Land, literature, and power in the southwestern United States: Aldo Leopold's colonialist land ethics and the evolution of a postcolonial Chicana/o environmental politics and poetics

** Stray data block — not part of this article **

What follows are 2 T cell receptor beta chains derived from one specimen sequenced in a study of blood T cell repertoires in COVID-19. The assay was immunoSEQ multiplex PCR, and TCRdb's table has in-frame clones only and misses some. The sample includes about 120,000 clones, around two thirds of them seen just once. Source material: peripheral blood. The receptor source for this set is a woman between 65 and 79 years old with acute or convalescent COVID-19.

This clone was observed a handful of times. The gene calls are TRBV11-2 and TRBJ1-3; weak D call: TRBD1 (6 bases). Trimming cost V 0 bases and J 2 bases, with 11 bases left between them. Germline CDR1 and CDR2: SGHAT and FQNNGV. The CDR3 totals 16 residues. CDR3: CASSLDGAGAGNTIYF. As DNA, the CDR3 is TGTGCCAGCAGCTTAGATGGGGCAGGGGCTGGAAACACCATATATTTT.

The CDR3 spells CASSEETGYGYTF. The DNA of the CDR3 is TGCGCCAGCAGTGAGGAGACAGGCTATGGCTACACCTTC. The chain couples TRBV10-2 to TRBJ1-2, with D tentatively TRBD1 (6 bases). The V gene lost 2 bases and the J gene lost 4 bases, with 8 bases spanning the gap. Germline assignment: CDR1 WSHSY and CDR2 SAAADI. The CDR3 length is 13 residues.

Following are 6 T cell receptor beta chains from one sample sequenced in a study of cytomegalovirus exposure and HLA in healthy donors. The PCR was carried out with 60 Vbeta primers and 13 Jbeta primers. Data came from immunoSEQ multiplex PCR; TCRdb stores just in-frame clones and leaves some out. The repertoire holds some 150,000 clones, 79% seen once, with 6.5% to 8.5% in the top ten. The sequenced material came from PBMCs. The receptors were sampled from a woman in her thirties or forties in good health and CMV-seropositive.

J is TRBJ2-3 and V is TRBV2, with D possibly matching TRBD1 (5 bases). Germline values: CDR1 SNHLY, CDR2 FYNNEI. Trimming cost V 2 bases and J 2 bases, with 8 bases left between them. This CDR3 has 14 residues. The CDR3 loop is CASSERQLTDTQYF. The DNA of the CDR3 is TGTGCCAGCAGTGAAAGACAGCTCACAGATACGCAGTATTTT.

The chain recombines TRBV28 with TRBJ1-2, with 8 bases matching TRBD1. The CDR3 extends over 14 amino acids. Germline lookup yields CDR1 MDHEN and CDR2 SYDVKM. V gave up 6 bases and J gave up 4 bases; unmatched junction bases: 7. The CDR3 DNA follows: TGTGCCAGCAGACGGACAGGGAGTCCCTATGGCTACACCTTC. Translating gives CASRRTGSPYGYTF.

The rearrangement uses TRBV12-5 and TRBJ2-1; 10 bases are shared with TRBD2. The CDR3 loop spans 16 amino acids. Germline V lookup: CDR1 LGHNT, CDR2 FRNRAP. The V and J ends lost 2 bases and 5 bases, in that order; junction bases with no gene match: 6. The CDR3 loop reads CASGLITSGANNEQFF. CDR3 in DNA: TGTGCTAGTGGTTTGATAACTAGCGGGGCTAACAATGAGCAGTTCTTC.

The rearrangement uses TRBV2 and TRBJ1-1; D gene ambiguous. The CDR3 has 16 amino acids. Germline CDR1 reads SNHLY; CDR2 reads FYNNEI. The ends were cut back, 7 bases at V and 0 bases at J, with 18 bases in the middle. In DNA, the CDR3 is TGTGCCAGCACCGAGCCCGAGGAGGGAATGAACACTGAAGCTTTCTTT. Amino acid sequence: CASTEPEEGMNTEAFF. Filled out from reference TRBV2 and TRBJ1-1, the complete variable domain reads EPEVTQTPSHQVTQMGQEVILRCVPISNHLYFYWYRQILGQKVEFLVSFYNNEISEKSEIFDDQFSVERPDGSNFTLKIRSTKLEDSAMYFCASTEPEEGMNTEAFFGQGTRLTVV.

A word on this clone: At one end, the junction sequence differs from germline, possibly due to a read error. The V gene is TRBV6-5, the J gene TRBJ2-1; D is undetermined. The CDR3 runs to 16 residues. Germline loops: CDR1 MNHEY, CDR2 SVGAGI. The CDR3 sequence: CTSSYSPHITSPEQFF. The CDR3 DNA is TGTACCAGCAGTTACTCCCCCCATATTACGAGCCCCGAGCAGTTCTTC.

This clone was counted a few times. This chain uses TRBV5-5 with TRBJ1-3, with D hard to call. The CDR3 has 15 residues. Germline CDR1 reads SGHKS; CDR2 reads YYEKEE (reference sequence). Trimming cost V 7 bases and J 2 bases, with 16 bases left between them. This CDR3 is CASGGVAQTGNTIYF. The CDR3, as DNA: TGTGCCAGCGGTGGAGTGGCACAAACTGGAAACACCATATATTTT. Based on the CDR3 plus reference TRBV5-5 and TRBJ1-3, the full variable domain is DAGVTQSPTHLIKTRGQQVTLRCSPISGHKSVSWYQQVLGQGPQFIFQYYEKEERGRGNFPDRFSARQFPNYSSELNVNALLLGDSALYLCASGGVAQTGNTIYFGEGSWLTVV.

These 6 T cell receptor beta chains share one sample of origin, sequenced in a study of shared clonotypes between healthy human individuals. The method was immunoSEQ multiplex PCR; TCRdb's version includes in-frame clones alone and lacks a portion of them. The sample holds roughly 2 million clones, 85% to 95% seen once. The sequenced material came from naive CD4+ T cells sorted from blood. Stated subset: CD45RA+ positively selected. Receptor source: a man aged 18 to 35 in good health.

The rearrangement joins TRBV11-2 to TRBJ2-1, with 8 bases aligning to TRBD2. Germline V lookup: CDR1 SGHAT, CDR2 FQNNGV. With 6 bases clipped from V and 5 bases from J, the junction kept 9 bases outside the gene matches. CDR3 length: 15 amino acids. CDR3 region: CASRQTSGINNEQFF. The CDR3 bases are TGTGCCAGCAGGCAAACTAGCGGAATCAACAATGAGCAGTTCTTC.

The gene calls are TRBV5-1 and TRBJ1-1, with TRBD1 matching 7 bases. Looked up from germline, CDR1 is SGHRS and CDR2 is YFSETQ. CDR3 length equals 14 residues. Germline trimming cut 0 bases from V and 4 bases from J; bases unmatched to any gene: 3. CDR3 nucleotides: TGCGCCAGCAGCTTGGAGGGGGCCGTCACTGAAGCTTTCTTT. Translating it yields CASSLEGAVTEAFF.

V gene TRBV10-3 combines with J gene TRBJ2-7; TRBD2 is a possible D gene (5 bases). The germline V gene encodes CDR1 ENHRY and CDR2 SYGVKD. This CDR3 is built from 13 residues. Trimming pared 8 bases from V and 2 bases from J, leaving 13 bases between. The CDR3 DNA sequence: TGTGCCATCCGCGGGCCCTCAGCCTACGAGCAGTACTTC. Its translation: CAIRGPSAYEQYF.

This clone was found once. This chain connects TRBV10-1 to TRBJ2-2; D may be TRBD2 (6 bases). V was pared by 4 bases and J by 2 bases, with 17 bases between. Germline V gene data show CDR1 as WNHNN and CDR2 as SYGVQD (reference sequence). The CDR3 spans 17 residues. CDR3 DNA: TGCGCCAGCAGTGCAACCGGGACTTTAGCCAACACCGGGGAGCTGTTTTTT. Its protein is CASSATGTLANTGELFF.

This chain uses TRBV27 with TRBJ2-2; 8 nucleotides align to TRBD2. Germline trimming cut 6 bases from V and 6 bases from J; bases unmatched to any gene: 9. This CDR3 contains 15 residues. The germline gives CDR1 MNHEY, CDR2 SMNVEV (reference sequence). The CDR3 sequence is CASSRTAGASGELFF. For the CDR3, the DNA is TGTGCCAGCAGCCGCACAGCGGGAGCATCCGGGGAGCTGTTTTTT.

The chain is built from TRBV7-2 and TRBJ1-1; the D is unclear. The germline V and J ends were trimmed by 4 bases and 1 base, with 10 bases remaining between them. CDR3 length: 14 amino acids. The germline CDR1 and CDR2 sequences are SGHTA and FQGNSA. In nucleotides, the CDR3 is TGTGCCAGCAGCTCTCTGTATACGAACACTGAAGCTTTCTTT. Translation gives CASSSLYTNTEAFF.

This dissertation draws upon critical race studies, postcolonial studies, and spatial studies as they intersect with interdisciplinary Chicana/o cultural studies to re-examine nineteenth century American conservationist Aldo Leopold's Mexican and Southwest writings, with particular attention to the imperialist, racialized poetics that undergird his conservation paradigm and land ethics philosophy alongside alternative and competing Mexican American and Chicana/o environmentalist poetics and land ethics philosophies from 1848-1998. In the first two chapters of this dissertation, I explicate how Leopold's Mexican and Southwestern writings reflect a hostile racial and racist attitude toward Native Americans, mestizas/os, Mexicans, and Mexican Americans. In the last chapter and coda, I illustrate how Native American and Mexican inhabitants of the Southwest, and subsequent Mexican American and Chicana/o inhabitants descended from them, introduce an alternative and complex--though still contradictory and similarly problematic--history of land and natural resources conservation through the rancho, acequia, and hacienda culture that extends from the sixteenth to the twentieth centuries, as well as in the corresponding folklore and literature. Thus, alongside my reassessment of Leopold's seminal writings, I plot the complexity of nineteenth-century, twentieth-century, and contemporary Chicana/o environmentalist discourse through critical vi explications of Chicana/o poetry and prose fiction by, among others, Jovita González and Eve Raleigh, Américo Paredes, Tomás Rivera, Helena M. Viramontes, and Lorna Dee Cervantes. In my explications of their canonized as well as lesser-known writings, I show how their competing land ethics and corresponding signifying practices, which I call a spatialized Chicana/o environmental ethics and poetics, span from the U.S. colonization of the Southwest in 1848 to the turn of the twentieth century and ultimately extend in a multiplicity of ideological directions. Above all else, I emphasize how these authors underscore the salience of land in the literary articulations of Chicana/o spatial ontologies. I ultimately propose that the dialectical tensions between Leopold, the white Americans he champions, and Mexican, Mexican American, and Chicana/o conservationists and environmentalists render the southwestern United States a palimpsest of political, social, and cultural desires that continue to be layered with complexities and contradictions that, fundamentally, are grounded in competing claims to land.